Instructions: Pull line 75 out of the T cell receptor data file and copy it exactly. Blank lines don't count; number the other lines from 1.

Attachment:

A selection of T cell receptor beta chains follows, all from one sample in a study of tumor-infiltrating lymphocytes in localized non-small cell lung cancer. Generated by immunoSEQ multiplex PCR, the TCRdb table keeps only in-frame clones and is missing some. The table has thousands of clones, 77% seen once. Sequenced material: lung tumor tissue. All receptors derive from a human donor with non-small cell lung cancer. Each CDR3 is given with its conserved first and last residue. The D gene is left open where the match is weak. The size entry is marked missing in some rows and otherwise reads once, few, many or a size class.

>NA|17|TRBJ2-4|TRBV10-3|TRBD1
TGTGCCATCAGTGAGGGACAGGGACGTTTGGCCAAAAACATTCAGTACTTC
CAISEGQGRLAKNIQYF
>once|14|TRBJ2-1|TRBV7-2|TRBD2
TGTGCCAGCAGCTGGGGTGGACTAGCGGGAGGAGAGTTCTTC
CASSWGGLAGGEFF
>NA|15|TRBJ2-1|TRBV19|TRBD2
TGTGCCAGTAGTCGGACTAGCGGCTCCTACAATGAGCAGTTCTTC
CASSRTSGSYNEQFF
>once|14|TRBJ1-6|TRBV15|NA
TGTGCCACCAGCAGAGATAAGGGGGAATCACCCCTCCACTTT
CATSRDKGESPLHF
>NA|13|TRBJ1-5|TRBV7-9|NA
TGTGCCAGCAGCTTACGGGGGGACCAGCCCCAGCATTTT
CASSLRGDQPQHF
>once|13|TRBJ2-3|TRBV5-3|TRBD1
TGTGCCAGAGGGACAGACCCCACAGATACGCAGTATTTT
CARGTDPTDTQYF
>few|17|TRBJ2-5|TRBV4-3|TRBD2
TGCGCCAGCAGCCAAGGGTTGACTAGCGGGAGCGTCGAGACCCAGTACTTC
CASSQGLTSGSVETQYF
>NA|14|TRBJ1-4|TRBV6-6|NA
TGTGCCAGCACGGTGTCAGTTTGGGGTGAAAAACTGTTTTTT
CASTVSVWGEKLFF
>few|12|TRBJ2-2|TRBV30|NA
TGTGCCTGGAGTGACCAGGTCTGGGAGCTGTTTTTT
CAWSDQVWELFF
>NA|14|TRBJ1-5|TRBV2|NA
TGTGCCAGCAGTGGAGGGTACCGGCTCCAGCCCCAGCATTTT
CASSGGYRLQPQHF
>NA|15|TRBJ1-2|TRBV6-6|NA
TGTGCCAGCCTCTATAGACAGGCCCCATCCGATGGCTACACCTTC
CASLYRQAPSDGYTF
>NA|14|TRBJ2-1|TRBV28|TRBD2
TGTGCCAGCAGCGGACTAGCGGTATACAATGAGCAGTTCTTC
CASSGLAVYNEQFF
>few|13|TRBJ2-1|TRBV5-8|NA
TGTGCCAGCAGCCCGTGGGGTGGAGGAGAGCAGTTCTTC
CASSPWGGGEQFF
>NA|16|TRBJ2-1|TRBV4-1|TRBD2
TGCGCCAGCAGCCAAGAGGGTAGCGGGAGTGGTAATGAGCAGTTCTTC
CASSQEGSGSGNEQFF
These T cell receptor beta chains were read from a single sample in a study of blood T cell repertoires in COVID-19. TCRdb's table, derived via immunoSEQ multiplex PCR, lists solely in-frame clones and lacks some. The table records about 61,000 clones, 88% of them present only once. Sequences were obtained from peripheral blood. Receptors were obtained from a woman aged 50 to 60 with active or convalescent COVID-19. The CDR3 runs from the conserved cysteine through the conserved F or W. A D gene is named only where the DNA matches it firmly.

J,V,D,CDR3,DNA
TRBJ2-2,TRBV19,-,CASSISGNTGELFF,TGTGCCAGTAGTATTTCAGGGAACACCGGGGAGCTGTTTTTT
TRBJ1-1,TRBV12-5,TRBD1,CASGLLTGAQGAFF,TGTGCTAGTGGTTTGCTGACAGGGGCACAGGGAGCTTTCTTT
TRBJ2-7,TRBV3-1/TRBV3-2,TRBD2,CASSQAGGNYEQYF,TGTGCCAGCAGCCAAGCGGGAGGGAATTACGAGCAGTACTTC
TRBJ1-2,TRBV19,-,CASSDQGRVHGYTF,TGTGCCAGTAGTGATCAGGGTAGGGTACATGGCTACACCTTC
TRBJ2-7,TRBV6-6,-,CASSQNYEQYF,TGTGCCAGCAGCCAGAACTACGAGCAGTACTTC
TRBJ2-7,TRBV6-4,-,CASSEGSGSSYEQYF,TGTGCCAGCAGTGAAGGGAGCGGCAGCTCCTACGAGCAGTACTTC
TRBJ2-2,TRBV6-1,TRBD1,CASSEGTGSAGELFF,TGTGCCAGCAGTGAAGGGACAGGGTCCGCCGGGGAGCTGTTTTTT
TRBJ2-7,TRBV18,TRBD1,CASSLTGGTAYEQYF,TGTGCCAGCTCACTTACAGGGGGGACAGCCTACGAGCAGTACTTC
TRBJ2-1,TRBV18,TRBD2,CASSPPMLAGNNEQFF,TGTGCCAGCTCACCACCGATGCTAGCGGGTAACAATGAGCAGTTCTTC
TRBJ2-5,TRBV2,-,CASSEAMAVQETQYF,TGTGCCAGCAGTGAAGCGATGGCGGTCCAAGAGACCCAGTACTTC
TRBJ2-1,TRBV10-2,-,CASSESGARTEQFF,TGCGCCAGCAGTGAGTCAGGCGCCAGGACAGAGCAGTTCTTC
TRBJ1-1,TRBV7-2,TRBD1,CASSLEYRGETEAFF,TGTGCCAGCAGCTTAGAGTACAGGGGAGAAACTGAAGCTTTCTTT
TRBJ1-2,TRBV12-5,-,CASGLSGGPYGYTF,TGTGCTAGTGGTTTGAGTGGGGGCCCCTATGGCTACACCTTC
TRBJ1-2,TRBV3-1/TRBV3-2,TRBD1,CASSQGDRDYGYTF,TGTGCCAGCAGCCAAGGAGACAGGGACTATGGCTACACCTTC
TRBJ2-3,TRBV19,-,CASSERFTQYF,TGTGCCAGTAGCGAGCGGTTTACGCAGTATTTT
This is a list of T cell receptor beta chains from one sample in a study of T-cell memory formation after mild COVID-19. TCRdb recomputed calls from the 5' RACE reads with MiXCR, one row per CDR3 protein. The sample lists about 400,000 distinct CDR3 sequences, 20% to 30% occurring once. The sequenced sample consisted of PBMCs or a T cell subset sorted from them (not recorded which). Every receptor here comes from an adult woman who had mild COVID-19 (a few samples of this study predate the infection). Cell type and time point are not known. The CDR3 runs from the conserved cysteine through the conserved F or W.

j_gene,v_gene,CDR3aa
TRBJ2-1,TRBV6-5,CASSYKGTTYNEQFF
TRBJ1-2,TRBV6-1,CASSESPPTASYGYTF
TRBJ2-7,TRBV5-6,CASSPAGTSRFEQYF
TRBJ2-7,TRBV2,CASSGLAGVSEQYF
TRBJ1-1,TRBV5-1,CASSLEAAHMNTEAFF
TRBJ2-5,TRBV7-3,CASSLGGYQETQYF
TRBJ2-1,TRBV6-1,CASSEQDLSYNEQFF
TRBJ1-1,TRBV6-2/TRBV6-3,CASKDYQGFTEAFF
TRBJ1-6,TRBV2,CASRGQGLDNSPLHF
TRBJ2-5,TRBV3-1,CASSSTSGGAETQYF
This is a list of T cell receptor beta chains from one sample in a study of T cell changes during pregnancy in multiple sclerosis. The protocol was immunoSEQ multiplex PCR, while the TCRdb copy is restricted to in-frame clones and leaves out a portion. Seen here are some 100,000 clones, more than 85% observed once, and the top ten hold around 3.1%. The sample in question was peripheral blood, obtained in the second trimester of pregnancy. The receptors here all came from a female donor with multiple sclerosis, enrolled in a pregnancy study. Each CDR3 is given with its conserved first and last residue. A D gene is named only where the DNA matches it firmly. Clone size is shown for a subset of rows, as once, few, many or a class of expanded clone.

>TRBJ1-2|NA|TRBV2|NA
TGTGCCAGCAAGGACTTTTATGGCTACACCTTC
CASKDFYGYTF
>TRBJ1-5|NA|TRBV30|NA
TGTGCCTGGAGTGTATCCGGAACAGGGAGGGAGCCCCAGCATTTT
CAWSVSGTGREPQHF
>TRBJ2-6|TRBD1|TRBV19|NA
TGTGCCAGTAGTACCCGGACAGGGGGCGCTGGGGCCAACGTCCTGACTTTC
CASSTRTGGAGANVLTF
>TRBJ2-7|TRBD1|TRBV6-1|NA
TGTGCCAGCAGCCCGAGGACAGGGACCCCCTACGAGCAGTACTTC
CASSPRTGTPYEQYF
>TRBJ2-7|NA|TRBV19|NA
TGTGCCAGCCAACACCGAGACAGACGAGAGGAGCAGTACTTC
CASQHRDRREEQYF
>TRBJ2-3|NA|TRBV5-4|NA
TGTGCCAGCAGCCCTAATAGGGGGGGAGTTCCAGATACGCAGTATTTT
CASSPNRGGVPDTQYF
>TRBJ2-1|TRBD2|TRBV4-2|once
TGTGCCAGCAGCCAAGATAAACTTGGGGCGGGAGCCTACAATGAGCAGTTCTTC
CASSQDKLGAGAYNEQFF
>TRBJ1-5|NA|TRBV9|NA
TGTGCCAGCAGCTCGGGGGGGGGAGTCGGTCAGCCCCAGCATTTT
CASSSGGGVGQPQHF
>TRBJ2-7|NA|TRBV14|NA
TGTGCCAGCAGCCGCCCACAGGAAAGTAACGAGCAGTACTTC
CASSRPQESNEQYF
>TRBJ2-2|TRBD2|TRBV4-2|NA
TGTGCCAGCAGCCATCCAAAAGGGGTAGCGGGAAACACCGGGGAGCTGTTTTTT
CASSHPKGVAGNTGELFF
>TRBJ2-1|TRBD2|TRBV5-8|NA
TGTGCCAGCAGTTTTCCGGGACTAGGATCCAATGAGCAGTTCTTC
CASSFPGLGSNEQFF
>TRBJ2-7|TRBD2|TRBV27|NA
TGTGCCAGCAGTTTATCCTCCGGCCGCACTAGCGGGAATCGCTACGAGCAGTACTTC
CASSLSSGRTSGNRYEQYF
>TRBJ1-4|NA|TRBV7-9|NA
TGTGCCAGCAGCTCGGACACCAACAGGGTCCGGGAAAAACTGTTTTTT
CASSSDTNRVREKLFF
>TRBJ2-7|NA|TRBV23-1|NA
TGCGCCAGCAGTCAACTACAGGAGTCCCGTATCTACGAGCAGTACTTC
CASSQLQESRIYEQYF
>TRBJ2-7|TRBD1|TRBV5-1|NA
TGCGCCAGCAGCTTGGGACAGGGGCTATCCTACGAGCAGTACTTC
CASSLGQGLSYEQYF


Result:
TGTGCCAGCAAGGACTTTTATGGCTACACCTTC